We are taught to bear the spiritual infirmities of our brothers gladly, without annoyance; and everyone is our brother. When someone is physically ill, we not only show patience, but do our very best to make them comfortable; the same should also apply in cases of spiritual illnesses. Monks in the laundry room separating and ironing sheets for the pilgrims' rooms in the Guesthouse of Vatopaidi monastery.
The Archangel The purity of angels comes from their obedience to God. Like any other rational being, they had the opportunity to disobey Him. Some of them did, but some of them kept themselves under the light of obedience to God. Obedience requires power, wisdom and liberty. It is not slavery. It is exactly the opposite. In this photo a monk from Vatopaidi while patiently standing at attention with his katsion at the end of a long festal service.
My child, people separate because of their sensuality and their selfishness. Nothing else. All other reasons are fabricated afterwards in order to justify themselves. Based on Elder Paisios the Athonite
Some people understand the word freedom as the ability to do whatever one wants. People who have allowed themselves to come into slavery of sins, passions, and defilements more often appear as zealots of external freedom, wanting to broaden and relax the law as much as possible. Such a man, however, uses external freedom only to more severely burden himself with inner slavery. A monk while resting and recovering in his cell.
How to fit the pieces Today many of us wonder, "How do we fit so many people in an organization?". Orthodoxy solved this problem more than 2000 years ago. The problem isn't so much the organization but the people themselves. The leader must be capable to raise the spiritual level of his flock through his prayer and his personal example: talk and act in such a way in which he can correct, guide and inspire his followers without damaging the employer-employee relationship. The leader (employer) must recognize and respect one's virtues and abilities as well as his weak points. Do not allow your passions to fit the pieces but always ask what God will do in your place. In this photo a Vatopaidi monk is at garage trying to fit a new clutch on to a car.
As we read Patristic books, we learn the Law of Freedom. However, we can only understand and live the depth of this law by fulfilling the commandments given. The perfection of freedom can be reached only through Christ’s grace. Based on abba Markos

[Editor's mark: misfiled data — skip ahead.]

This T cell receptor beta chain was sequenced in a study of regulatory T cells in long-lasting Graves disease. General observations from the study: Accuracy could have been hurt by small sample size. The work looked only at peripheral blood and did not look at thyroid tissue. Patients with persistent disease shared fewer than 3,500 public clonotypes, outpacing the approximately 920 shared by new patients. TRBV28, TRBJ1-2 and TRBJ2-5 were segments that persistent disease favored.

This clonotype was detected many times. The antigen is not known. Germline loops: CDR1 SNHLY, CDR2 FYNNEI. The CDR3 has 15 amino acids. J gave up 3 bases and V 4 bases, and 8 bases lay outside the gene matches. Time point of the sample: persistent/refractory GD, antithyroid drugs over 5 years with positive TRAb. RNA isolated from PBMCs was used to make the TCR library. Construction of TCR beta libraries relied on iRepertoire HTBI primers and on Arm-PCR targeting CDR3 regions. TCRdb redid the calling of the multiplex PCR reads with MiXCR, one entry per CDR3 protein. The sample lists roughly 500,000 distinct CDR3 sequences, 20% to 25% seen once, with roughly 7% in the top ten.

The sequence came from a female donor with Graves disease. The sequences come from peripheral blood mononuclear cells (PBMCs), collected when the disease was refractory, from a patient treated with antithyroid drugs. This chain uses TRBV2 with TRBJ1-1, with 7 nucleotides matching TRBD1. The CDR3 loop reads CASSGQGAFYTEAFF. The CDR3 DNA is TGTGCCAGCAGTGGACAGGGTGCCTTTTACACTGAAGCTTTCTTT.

‘Truly, truly, I say to you, unless a grain of wheat falls into the earth and dies, it remains alone; but if it dies, it bears much fruit’. ‘So it is with the resurrection of the dead. The body that is sown is perishable, it is raised imperishable; it is sown in dishonour, it is raised in glory; it is sown in weakness, it is raised in power; it is sown a natural body, it is raised a spiritual body’ This symbolism finds its highest expression in the Saints, whose blessed state in heaven has been manifested to the world. For this reason, kolyva is blessed not only at memorials for the departed, but also in commemoration of saints. The photo shows a two monks from Vatopaidi making and decorating the koliva (boiled wheat which is used liturgically) for the feast of the St. Evdokimos. The colors are from natural ingredients such as cinnamon or flour and are edible.
The eternal end The monk praying in the sunset is a silent lucidity in a busy world, a light of hope in the labyrinth of logic, a gate to heaven in a material world.
Picking prickly pears Monks live in the middle of nature, sometimes quite literally. Besides their cultivated gardens, monks go into the wilderness to gather the natural fruits which God gives them. They respect nature, seeing it as God’s creation, and nature rewards them in return. In the above photograph we see one of the monks from Vatopaidi inside of a huge stand of prickly pear cacti, equipped with a simple home-made gathering device and gloves to protect himself at least a little from the prickles. Ouch!
We must do our tasks quickly and with discernment. Idleness is the mother of all evil. Although God has no need man's toil, it is of great importance in His eyes as it is a practical application of one's love for his neighbour. The brothers come together as one work force at the vineyard of Vatopaidi monastery to collect the grapes at the time of harvest.
If from the beginning you instill in your children the good Christian teaching then they will gain the greatest of riches and paramount of glory even until the end of their lives. In this photo, Elder Ermolaos from Vatopaidi during an enlightening moment with his sons and relatives.
He who exposes every snake to his spiritual father shows that he has real faith; but he who hides them will wander in trackless wastes.